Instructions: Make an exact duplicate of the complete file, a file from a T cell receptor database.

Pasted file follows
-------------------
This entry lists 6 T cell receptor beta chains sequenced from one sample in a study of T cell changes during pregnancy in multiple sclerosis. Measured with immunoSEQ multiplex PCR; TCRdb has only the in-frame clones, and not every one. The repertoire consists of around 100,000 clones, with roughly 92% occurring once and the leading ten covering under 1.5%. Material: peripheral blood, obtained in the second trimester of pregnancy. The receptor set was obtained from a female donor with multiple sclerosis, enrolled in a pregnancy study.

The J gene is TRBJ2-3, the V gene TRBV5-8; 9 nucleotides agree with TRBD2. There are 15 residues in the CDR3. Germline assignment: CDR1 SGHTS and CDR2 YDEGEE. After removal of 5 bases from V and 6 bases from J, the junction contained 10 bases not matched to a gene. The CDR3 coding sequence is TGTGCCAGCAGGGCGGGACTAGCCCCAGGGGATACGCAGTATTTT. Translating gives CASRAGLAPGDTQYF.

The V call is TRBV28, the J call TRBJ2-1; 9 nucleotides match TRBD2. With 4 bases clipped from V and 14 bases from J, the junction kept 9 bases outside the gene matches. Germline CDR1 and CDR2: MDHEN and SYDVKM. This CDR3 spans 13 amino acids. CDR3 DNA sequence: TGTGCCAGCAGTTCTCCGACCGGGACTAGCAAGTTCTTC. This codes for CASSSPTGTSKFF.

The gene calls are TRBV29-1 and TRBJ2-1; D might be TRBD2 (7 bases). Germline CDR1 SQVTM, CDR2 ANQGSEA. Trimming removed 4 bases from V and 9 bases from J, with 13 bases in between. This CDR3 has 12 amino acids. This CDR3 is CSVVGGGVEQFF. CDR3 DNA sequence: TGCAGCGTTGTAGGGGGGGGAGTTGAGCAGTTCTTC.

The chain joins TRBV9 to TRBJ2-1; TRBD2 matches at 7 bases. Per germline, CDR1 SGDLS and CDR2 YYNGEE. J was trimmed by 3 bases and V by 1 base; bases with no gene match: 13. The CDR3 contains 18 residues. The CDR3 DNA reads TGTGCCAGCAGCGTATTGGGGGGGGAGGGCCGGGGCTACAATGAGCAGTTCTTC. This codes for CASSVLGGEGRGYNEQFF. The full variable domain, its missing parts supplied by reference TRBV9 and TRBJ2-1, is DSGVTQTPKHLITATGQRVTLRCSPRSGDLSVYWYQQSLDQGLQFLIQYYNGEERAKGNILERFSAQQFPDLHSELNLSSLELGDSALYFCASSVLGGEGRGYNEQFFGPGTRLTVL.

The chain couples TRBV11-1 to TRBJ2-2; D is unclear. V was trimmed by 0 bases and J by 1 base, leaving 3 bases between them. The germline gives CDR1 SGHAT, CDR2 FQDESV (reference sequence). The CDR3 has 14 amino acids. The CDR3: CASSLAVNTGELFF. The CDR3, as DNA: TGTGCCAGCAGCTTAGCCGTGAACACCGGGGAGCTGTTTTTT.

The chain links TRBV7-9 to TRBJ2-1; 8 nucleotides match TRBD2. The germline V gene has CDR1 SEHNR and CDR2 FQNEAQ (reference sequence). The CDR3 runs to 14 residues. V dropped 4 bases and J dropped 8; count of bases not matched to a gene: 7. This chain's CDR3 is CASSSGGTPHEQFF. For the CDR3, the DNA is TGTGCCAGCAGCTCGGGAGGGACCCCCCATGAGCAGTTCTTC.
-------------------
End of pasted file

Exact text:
This entry lists 6 T cell receptor beta chains sequenced from one sample in a study of T cell changes during pregnancy in multiple sclerosis. Measured with immunoSEQ multiplex PCR; TCRdb has only the in-frame clones, and not every one. The repertoire consists of around 100,000 clones, with roughly 92% occurring once and the leading ten covering under 1.5%. Material: peripheral blood, obtained in the second trimester of pregnancy. The receptor set was obtained from a female donor with multiple sclerosis, enrolled in a pregnancy study.

The J gene is TRBJ2-3, the V gene TRBV5-8; 9 nucleotides agree with TRBD2. There are 15 residues in the CDR3. Germline assignment: CDR1 SGHTS and CDR2 YDEGEE. After removal of 5 bases from V and 6 bases from J, the junction contained 10 bases not matched to a gene. The CDR3 coding sequence is TGTGCCAGCAGGGCGGGACTAGCCCCAGGGGATACGCAGTATTTT. Translating gives CASRAGLAPGDTQYF.

The V call is TRBV28, the J call TRBJ2-1; 9 nucleotides match TRBD2. With 4 bases clipped from V and 14 bases from J, the junction kept 9 bases outside the gene matches. Germline CDR1 and CDR2: MDHEN and SYDVKM. This CDR3 spans 13 amino acids. CDR3 DNA sequence: TGTGCCAGCAGTTCTCCGACCGGGACTAGCAAGTTCTTC. This codes for CASSSPTGTSKFF.

The gene calls are TRBV29-1 and TRBJ2-1; D might be TRBD2 (7 bases). Germline CDR1 SQVTM, CDR2 ANQGSEA. Trimming removed 4 bases from V and 9 bases from J, with 13 bases in between. This CDR3 has 12 amino acids. This CDR3 is CSVVGGGVEQFF. CDR3 DNA sequence: TGCAGCGTTGTAGGGGGGGGAGTTGAGCAGTTCTTC.

The chain joins TRBV9 to TRBJ2-1; TRBD2 matches at 7 bases. Per germline, CDR1 SGDLS and CDR2 YYNGEE. J was trimmed by 3 bases and V by 1 base; bases with no gene match: 13. The CDR3 contains 18 residues. The CDR3 DNA reads TGTGCCAGCAGCGTATTGGGGGGGGAGGGCCGGGGCTACAATGAGCAGTTCTTC. This codes for CASSVLGGEGRGYNEQFF. The full variable domain, its missing parts supplied by reference TRBV9 and TRBJ2-1, is DSGVTQTPKHLITATGQRVTLRCSPRSGDLSVYWYQQSLDQGLQFLIQYYNGEERAKGNILERFSAQQFPDLHSELNLSSLELGDSALYFCASSVLGGEGRGYNEQFFGPGTRLTVL.

The chain couples TRBV11-1 to TRBJ2-2; D is unclear. V was trimmed by 0 bases and J by 1 base, leaving 3 bases between them. The germline gives CDR1 SGHAT, CDR2 FQDESV (reference sequence). The CDR3 has 14 amino acids. The CDR3: CASSLAVNTGELFF. The CDR3, as DNA: TGTGCCAGCAGCTTAGCCGTGAACACCGGGGAGCTGTTTTTT.

The chain links TRBV7-9 to TRBJ2-1; 8 nucleotides match TRBD2. The germline V gene has CDR1 SEHNR and CDR2 FQNEAQ (reference sequence). The CDR3 runs to 14 residues. V dropped 4 bases and J dropped 8; count of bases not matched to a gene: 7. This chain's CDR3 is CASSSGGTPHEQFF. For the CDR3, the DNA is TGTGCCAGCAGCTCGGGAGGGACCCCCCATGAGCAGTTCTTC.